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The various methods of musical reconstruction we have deployed in these three recordings, and the dramatically different end results, help us to “hear” more clearly the presences and absences of the eighteenth-century textual sources. Using the standards of historical musical performance for the first recording, we were able to make use of the rich Moravian records to create what might mistakenly be seen as a highly authoritative musical reconstruction. The absence of Native voices in the Moravian records is reproduced in the recording—the German-ness of the musical sounds completely overshadows the Mohican-ness of the words. This recording serves as a reminder of the archive’s silences, rather than as a comfort that we are hearing history as it really sounded.

Although the archival records are silent on the extent and nature of Mohican musical adaptations of Moravian hymn traditions, we should not assume that Mohicans did not actively modify and adapt the hymns to suit the needs of the community. Our second recording, undertaken on the reservation in Wisconsin, speaks to the ways that Native communities past and present have navigated the mixing and melding of inherited tradition with new resources in support of the aims of strengthening community and facing current challenges. The congregation of the Church of the Wilderness does not represent the whole Stockbridge community, but it represents methods that one segment of that community seeks to strengthen ties both to their ancestral language and to a historical Mohican-Christian tradition in ways that might evolve into new traditions in service of communal goals. Finally, our third recording presents the experiences of one Mohican man, a musician for whom setting centuries-old Mohican words to music was a deeply spiritual process that reprised his experiences of learning to listen in order to allow for the presence of spirit. Bill Miller’s performance that evening at the Eiteljorg Museum was his offering to a broader community of the gifts from the spirit.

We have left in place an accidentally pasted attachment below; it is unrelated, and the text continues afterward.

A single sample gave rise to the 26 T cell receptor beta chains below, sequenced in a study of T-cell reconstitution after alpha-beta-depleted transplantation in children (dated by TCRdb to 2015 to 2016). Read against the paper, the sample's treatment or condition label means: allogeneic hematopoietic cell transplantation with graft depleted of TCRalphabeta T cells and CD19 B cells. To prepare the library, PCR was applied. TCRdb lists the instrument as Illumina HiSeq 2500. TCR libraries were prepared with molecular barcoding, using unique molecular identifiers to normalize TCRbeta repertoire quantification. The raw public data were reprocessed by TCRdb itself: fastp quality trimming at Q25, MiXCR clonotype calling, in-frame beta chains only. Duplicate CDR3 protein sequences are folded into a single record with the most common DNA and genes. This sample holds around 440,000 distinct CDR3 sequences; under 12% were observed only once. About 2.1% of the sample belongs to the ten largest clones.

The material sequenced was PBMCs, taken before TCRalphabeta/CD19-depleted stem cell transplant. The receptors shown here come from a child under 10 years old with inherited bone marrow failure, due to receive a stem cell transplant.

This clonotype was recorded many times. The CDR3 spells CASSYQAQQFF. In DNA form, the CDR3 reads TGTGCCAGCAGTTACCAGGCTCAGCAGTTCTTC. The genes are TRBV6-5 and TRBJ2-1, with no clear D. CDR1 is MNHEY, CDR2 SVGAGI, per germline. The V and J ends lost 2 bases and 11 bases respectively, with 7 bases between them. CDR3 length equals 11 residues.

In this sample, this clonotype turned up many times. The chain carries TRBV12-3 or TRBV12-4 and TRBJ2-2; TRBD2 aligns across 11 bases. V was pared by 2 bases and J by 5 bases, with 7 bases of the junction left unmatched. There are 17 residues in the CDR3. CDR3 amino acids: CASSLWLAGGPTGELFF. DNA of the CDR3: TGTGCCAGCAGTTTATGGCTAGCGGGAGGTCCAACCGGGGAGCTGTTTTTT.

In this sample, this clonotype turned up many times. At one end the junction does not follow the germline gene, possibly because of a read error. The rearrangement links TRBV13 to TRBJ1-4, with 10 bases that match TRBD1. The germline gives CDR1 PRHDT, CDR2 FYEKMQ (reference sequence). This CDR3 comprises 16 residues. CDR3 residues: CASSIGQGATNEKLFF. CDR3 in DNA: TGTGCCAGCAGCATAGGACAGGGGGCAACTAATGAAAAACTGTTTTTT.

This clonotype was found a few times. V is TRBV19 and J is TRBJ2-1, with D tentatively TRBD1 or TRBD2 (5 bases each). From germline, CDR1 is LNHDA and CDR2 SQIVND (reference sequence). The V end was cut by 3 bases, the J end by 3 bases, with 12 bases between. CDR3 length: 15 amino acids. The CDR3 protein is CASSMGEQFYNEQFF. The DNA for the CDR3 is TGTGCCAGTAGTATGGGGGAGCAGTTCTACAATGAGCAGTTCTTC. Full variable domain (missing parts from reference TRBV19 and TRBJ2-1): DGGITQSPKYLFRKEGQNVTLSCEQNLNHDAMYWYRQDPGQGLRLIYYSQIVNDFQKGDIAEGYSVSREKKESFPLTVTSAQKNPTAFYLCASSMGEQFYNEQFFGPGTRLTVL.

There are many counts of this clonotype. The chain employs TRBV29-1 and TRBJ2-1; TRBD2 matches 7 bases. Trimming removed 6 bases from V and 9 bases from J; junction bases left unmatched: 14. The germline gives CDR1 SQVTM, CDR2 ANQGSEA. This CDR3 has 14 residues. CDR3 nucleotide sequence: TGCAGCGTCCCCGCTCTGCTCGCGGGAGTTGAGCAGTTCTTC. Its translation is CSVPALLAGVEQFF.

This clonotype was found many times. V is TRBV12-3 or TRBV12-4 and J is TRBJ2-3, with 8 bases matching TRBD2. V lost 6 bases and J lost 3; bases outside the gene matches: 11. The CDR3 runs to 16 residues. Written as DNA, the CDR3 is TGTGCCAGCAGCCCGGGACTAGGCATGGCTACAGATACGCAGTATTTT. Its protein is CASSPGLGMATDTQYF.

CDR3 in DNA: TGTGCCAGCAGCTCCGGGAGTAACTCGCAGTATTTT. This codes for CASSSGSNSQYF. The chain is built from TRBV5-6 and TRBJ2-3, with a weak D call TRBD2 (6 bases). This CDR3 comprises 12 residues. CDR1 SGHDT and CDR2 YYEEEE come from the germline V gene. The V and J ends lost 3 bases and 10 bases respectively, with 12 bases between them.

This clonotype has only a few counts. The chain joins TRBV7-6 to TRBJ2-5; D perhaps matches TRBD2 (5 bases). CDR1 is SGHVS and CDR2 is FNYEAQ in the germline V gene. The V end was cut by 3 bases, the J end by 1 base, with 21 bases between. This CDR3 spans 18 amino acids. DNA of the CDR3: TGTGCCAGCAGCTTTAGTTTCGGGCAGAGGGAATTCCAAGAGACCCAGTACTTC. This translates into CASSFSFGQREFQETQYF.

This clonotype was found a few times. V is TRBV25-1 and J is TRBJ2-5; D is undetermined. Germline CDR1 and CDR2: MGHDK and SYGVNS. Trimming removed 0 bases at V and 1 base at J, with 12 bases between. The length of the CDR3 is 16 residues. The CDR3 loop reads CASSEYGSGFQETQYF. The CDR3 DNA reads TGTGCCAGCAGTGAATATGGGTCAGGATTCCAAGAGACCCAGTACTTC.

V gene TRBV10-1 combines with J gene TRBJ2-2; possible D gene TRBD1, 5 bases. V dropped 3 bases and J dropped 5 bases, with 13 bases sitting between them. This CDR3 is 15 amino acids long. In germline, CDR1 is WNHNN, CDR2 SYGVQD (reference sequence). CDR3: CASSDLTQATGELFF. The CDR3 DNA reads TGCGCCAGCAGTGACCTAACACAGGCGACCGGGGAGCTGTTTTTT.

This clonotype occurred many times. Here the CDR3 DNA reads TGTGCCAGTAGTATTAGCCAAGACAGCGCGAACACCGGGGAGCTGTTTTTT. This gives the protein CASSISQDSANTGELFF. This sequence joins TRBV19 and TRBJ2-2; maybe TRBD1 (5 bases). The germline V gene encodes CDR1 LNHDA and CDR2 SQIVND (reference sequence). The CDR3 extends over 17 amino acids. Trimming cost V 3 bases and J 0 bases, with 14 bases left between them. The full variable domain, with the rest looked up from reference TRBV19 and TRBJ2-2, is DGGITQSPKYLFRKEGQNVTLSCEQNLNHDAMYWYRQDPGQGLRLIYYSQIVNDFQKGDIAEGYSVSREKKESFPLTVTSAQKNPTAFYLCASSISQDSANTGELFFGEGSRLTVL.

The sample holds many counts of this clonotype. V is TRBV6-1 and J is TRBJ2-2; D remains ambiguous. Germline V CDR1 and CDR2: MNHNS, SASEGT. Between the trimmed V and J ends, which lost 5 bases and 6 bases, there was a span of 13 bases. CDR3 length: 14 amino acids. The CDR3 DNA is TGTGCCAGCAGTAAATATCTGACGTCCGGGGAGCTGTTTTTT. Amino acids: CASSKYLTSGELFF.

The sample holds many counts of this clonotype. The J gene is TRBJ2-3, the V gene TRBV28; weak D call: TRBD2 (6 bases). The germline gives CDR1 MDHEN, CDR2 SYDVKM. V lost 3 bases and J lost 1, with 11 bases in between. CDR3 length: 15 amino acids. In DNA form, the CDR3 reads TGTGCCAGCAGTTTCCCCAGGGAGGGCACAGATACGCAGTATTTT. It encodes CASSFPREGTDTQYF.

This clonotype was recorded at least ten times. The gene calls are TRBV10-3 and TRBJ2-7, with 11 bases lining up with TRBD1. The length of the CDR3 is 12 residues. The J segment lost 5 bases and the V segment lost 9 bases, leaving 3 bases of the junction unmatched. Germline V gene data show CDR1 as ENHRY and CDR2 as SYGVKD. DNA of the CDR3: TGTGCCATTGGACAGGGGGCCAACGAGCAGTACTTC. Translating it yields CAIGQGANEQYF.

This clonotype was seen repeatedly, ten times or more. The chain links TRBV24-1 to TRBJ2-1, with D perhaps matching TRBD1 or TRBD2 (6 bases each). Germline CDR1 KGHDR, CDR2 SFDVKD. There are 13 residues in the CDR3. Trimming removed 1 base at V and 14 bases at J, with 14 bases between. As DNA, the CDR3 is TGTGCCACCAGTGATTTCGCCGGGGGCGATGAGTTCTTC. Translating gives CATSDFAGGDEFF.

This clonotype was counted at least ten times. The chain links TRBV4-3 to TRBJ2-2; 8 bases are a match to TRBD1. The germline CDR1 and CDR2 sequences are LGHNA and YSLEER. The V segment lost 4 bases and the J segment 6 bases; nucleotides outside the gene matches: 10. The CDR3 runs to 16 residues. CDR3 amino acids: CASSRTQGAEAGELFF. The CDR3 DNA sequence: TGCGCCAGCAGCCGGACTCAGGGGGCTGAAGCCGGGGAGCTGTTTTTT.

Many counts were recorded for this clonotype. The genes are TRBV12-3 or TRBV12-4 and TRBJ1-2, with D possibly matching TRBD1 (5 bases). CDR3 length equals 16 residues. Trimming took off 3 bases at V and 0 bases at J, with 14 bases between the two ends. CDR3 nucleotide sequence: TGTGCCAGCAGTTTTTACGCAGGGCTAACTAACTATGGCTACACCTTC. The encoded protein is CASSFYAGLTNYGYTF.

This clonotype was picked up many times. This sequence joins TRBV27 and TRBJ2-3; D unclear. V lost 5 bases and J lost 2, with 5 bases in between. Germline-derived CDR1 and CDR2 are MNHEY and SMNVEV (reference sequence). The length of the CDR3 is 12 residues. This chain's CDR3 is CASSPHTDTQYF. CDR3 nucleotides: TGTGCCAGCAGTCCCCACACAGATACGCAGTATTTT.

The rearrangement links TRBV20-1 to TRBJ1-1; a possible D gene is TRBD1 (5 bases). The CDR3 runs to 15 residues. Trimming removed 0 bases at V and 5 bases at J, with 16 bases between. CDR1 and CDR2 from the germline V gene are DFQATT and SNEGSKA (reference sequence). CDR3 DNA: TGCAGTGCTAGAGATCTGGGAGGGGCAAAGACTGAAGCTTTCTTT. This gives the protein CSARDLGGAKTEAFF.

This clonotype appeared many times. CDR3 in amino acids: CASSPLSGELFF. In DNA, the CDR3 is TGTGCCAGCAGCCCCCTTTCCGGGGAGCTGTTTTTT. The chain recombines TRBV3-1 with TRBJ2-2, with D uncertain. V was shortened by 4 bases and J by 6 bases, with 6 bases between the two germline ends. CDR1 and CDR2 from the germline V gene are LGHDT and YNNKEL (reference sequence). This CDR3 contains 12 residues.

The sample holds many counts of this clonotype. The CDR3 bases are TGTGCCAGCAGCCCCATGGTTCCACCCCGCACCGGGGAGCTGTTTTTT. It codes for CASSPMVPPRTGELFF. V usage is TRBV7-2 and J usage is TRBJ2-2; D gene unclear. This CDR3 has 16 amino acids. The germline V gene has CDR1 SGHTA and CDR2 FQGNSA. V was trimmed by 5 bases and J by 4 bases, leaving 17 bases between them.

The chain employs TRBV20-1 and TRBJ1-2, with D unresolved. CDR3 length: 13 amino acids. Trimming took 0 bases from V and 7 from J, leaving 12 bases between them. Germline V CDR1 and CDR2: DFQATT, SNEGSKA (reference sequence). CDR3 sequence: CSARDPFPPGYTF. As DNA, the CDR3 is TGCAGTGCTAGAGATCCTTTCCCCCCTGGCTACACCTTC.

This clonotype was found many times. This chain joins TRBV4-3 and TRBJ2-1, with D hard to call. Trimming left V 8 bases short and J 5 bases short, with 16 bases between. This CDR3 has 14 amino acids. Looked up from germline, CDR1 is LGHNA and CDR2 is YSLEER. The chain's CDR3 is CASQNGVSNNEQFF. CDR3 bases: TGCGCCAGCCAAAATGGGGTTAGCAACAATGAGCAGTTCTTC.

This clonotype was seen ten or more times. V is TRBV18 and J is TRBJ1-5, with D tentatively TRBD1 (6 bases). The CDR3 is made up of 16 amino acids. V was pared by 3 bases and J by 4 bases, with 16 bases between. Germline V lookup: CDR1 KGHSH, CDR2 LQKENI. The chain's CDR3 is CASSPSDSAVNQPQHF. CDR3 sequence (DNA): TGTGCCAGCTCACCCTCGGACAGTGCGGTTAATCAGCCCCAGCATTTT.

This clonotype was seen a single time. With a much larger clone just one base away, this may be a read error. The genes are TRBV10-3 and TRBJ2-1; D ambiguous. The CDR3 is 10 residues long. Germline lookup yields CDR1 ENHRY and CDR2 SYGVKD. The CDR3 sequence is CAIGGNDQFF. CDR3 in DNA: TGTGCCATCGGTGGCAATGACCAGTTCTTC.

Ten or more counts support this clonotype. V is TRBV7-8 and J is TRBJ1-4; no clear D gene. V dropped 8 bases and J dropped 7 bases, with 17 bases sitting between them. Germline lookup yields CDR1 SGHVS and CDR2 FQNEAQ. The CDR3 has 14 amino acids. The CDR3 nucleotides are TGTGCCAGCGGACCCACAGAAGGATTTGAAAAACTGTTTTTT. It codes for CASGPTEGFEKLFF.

In highlighting these examples, we seek to avoid reinscribing colonial narratives by reprising historical music in ways that center Native agency. The prioritizing of community interests can be seen in many different modern-day Native-language hymn traditions, such as the Catholic and Protestant hymns of the Anishinaabe or the adapted Christian repertory of nineteenth-century Inuit Moravians. In both instances the musical forms were originally introduced by missionaries as a strategy to extinguish Native music and worship, but for many Anishinaabe and Inuit people today, singing these pieces in Native languages and adapting their performance practice have become means of defending communal integrity in the face of rapid globalization and cultural instability.88 Historical repertories such as the Mohican hymns reveal the fluidity of musical practices across centuries. They show us, as well, the often-hidden labor of Native musicians and hymn writers and the necessity of collaboration in sounding them and appreciating a fuller range of their meanings today.